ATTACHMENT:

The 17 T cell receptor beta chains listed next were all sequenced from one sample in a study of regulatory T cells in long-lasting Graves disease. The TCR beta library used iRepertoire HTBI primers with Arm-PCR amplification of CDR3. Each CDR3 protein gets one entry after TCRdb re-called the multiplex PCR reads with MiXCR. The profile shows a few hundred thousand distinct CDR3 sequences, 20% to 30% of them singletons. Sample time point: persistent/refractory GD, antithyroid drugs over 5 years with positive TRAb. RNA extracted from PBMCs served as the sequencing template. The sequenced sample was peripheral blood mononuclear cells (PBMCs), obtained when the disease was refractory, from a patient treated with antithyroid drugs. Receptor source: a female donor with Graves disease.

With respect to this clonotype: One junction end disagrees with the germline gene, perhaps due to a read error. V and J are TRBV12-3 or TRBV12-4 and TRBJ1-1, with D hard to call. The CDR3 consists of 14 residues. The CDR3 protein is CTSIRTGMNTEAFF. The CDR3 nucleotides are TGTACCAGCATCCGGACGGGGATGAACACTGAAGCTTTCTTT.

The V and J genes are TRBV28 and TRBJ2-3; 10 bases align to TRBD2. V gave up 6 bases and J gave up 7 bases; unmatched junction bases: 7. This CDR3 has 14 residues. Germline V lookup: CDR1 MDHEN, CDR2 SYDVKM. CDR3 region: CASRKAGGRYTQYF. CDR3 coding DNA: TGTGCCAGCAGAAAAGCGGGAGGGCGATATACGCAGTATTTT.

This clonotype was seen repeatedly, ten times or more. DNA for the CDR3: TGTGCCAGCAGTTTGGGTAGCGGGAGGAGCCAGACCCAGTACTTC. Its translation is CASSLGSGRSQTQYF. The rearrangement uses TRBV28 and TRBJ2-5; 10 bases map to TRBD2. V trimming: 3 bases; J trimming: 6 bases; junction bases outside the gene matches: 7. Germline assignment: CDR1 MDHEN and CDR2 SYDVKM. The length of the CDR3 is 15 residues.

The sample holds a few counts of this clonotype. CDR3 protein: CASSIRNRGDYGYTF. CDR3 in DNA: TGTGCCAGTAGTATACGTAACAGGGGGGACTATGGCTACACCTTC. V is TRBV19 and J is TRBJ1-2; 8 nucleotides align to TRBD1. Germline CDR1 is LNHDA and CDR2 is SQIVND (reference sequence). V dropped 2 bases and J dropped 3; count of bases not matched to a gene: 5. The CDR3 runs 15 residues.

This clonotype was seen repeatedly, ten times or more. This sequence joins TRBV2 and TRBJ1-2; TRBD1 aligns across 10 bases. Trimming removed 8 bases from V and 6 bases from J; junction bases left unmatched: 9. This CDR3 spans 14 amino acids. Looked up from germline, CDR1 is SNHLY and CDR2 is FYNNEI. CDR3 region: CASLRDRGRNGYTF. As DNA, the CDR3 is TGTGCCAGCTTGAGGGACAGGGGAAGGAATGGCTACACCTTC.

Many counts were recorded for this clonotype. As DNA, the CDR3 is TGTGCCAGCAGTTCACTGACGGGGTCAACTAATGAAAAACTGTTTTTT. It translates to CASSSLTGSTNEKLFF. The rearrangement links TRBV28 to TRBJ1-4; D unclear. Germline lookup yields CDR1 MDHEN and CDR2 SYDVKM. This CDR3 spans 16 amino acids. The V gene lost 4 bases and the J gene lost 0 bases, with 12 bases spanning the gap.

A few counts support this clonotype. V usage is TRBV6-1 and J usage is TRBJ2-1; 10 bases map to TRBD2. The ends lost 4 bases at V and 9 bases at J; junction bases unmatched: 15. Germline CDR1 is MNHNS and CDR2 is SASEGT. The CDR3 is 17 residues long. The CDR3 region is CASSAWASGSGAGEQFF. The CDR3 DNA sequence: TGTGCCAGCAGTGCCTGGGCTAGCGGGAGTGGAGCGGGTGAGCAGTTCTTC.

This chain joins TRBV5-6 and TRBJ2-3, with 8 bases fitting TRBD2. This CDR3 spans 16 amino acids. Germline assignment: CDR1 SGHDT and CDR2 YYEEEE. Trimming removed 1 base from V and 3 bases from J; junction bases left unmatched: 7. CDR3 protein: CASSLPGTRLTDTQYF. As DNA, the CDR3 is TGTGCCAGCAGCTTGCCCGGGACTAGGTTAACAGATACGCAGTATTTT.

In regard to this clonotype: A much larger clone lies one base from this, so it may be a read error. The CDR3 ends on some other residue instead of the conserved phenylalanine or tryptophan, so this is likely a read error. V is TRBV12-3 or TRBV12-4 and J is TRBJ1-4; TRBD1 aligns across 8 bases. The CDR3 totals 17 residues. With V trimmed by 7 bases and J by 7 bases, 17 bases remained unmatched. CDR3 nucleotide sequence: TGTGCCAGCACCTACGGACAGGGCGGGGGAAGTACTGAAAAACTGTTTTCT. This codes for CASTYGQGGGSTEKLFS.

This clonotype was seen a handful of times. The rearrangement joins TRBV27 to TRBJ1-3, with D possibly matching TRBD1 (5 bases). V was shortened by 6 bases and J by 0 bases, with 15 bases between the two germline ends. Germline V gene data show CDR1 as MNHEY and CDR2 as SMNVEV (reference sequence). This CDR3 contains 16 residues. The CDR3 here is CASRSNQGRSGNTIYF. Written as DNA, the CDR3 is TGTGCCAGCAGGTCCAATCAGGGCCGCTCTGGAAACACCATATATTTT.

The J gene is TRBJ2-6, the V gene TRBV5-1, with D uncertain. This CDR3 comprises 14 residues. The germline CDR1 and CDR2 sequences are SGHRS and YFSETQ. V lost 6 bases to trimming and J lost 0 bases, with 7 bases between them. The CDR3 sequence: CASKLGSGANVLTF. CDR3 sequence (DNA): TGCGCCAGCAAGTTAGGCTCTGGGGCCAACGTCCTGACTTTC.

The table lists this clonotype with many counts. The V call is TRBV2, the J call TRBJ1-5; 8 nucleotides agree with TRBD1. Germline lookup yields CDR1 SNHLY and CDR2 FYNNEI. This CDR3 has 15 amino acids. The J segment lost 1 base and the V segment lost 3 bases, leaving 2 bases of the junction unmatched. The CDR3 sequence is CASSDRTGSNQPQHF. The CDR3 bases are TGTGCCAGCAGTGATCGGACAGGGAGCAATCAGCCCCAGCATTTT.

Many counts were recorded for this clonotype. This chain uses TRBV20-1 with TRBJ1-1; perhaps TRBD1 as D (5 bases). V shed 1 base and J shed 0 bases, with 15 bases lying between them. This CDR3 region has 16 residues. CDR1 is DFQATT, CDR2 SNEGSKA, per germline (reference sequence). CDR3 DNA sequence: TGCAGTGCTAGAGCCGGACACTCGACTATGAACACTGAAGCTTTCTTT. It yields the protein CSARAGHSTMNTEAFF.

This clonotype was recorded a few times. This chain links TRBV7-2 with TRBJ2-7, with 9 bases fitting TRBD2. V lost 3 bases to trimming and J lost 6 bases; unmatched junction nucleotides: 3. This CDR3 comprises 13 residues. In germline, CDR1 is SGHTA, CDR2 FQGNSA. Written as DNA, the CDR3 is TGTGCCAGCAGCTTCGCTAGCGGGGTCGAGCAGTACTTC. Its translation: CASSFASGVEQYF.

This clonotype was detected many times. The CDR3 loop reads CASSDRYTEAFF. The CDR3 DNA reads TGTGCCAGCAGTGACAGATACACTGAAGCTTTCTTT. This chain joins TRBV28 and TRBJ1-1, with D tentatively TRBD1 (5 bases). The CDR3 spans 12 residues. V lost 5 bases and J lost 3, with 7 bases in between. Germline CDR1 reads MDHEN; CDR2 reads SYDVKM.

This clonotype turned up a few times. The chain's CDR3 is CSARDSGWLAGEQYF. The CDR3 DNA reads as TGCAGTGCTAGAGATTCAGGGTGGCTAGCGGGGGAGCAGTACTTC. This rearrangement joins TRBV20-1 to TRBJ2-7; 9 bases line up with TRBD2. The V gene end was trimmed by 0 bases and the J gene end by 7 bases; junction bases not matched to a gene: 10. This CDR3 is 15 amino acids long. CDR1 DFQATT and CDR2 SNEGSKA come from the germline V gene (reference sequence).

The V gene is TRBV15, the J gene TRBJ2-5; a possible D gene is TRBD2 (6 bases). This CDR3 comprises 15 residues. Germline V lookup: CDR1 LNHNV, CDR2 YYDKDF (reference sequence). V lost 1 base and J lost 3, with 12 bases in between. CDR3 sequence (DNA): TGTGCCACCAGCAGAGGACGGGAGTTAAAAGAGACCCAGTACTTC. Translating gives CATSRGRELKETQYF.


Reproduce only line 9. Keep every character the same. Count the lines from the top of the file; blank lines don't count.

This chain joins TRBV5-6 and TRBJ2-3, with 8 bases fitting TRBD2. This CDR3 spans 16 amino acids. Germline assignment: CDR1 SGHDT and CDR2 YYEEEE. Trimming removed 1 base from V and 3 bases from J; junction bases left unmatched: 7. CDR3 protein: CASSLPGTRLTDTQYF. As DNA, the CDR3 is TGTGCCAGCAGCTTGCCCGGGACTAGGTTAACAGATACGCAGTATTTT.